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Virology. 1983 Oct 30;130(2):452-63.

Identification of a unique guanine-7-methyltransferase in Semliki Forest virus (SFV) infected cell extracts.


The methylation of the 5' terminal guanosine residue of the cap structure of Semliki Forest virus (SFV) mRNAs has been shown to occur in vitro concomitantly with their synthesis (R. K. Cross and P. J. Gomatos, Virology, 114, 542-554, 1981). The enzyme responsible for this methylation, a guanine-7-methyltransferase, is associated with the SFV replication complex which contains both the virus-specified polymerase and RNA template in a mitochondrial pellet fraction, P-15, from infected cell lysates. In the present report, evidence has been obtained demonstrating that a virus-specified function is required for this methylating activity. First, the methyltransferase enzyme in these infected P-15 extracts has been found to differ in substrate specificity from that of the BHK host cell enzyme. This enzyme was able to catalyze the methylation of GTP to m7GTP in vitro whereas the cellular enzyme could not methylate GTP. The incorporation of a methyl group onto GTP occurred linearly for at least 2 hr at 30 degrees under conditions of neutral pH and added GTP substrate. Second, a study of the kinetics of appearance of this activity, has demonstrated that the capacity to methylate GTP did not appear until 1 hr after infection and reached maximal levels by about 3 hr. Third, de novo protein synthesis was required. Addition of the protein synthesis inhibitor, cycloheximide, prevented the appearance and subsequent increase in the methylating activity. However, once formed the methyltransferase was found to be stable for at least 3 hr. These results suggest that an early viral function, perhaps a nonstructural polypeptide is required for this novel guanine-7-methyltransferase activity in SFV infected cell extracts.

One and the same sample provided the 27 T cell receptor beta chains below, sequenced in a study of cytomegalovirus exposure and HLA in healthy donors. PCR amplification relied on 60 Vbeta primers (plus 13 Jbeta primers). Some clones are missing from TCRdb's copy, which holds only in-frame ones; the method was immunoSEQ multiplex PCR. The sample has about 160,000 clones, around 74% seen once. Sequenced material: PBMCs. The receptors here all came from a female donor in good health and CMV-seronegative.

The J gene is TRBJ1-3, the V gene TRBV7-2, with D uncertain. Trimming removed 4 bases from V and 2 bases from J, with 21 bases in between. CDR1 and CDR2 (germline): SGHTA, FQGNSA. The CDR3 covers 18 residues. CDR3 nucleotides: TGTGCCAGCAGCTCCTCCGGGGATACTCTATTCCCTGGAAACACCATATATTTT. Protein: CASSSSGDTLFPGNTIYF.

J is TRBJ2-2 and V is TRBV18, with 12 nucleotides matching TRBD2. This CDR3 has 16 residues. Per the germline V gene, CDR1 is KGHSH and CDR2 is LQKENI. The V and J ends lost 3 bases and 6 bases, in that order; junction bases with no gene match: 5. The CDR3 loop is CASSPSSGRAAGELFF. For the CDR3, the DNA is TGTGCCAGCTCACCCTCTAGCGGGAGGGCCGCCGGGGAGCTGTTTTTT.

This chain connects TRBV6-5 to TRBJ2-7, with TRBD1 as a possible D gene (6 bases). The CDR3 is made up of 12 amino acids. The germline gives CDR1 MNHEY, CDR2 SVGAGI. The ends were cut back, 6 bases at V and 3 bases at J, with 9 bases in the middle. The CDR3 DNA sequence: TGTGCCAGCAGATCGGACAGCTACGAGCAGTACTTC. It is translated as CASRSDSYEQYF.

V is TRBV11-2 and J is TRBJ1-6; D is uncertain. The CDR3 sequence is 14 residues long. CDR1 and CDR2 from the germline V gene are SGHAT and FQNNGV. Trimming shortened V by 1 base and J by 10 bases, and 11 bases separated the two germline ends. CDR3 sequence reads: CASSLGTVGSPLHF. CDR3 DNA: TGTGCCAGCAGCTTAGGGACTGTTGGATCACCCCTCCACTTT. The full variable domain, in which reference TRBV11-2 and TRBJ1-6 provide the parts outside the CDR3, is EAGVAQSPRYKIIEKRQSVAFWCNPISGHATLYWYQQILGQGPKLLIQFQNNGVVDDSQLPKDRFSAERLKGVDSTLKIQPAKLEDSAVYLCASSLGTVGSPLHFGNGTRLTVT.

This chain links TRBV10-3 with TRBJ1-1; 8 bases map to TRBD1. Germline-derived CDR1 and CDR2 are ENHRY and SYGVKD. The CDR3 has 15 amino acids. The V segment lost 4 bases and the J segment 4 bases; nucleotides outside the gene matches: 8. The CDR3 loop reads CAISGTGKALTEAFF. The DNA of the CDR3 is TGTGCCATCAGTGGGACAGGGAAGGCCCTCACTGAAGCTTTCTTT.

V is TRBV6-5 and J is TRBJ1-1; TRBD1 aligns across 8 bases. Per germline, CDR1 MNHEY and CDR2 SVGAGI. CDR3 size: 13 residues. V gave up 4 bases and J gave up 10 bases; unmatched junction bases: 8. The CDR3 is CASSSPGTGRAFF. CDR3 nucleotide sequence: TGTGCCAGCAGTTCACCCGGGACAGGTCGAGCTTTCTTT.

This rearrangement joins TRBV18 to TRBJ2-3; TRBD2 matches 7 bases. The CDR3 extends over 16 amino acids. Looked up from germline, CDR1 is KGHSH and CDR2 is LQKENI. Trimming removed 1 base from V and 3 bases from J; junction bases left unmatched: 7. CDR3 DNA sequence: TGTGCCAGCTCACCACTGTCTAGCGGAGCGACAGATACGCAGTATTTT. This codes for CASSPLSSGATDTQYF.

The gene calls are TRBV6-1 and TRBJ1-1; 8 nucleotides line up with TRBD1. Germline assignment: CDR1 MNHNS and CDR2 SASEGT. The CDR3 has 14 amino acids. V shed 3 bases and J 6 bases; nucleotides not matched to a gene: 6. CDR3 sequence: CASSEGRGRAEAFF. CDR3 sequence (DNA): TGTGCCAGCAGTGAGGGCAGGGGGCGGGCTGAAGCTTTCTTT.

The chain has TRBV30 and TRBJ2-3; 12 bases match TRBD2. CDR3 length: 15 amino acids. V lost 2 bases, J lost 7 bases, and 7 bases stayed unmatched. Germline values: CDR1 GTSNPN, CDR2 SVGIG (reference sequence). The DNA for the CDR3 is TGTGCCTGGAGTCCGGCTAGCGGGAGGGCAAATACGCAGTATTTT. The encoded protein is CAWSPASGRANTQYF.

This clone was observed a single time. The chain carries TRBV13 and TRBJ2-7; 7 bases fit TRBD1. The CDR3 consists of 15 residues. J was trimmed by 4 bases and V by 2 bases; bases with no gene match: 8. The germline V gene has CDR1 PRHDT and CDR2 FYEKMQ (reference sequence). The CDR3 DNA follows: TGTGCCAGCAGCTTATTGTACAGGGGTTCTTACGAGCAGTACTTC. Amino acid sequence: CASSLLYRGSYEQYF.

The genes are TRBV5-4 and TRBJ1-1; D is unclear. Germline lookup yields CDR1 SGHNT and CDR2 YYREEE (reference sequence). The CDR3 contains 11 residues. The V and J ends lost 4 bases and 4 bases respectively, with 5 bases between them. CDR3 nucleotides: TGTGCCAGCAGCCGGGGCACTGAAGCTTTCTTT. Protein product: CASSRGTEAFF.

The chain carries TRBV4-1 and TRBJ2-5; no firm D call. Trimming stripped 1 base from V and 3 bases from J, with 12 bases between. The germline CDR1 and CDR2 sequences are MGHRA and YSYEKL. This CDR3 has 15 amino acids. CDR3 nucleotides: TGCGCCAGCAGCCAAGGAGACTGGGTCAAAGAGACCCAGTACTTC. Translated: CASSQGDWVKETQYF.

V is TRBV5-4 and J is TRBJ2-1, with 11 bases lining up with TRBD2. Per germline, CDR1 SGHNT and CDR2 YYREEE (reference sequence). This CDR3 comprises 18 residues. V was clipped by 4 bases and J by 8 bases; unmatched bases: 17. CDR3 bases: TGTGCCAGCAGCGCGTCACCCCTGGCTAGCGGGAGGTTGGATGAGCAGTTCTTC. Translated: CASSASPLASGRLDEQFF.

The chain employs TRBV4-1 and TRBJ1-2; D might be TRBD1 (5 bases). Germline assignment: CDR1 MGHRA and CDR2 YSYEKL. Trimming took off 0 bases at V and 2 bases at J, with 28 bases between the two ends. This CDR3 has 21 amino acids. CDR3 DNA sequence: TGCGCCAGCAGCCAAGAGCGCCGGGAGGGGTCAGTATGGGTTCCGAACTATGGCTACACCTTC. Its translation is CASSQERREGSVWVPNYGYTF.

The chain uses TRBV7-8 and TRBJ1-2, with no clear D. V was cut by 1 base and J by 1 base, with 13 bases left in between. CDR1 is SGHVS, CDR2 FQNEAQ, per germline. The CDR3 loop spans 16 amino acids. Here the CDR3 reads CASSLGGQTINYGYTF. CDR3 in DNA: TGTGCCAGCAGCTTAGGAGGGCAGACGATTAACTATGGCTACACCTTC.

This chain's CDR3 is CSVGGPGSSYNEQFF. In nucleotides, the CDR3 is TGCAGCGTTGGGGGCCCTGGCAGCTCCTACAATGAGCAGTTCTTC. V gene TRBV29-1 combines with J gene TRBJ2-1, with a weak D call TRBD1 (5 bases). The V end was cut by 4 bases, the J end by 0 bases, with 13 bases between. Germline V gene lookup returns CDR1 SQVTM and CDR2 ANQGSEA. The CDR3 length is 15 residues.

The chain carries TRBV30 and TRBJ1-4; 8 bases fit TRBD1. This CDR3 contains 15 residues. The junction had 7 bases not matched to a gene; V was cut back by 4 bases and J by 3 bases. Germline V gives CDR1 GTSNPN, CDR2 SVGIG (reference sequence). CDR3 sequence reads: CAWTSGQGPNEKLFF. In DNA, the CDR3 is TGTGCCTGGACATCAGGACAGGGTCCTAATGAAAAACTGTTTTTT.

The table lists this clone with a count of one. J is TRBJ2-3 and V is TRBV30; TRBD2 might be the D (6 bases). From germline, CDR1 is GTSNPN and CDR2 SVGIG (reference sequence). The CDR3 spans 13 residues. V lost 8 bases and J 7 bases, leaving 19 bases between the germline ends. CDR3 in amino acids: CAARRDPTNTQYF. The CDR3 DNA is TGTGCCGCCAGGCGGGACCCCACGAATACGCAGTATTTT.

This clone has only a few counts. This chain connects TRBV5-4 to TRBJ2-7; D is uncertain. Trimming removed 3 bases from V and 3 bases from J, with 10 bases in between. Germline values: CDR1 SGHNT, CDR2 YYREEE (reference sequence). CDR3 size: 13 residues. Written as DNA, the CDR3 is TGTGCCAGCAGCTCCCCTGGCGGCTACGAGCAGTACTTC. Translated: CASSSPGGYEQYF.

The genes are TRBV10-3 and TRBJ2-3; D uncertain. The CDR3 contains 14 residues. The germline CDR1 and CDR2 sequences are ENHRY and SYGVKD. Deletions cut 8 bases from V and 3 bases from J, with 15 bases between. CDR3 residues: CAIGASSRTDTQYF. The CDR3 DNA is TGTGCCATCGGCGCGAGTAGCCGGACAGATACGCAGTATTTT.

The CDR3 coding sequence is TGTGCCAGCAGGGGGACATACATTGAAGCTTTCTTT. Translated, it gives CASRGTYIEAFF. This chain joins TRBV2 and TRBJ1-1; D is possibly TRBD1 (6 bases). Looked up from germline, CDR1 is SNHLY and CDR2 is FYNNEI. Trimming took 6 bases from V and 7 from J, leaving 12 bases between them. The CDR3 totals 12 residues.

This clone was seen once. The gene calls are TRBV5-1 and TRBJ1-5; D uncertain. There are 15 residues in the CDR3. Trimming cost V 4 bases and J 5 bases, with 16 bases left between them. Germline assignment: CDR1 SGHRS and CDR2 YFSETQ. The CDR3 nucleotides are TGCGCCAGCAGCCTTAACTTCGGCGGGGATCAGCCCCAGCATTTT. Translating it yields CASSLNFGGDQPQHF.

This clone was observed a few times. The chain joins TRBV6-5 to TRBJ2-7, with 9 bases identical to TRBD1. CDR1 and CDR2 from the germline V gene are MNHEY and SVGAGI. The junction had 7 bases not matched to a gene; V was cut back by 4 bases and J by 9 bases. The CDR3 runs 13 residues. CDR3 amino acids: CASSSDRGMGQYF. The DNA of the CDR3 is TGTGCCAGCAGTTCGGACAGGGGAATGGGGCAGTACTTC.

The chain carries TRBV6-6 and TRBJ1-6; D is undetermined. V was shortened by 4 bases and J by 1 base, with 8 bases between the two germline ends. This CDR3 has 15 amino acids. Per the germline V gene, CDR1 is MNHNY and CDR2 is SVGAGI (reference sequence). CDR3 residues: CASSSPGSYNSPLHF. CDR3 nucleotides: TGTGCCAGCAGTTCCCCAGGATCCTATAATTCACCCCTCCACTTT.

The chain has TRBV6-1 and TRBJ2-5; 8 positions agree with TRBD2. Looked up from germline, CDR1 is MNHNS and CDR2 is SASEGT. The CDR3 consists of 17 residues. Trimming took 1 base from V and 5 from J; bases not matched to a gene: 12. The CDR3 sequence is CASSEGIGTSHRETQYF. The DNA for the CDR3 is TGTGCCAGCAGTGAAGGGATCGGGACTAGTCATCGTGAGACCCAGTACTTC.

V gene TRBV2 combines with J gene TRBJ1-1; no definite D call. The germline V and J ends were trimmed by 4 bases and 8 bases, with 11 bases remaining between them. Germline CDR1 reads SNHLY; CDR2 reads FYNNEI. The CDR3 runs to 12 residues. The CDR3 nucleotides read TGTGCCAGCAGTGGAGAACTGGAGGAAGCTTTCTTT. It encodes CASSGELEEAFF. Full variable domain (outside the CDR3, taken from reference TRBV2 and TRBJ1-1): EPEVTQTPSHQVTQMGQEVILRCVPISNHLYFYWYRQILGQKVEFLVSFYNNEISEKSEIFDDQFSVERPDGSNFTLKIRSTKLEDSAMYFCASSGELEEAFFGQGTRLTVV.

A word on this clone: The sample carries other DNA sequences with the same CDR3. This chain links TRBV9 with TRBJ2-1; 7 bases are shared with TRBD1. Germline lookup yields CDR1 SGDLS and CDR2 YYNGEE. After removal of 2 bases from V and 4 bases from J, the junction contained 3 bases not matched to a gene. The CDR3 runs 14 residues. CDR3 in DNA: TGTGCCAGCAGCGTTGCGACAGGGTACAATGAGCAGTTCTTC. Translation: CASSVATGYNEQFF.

[Indexed for MEDLINE]

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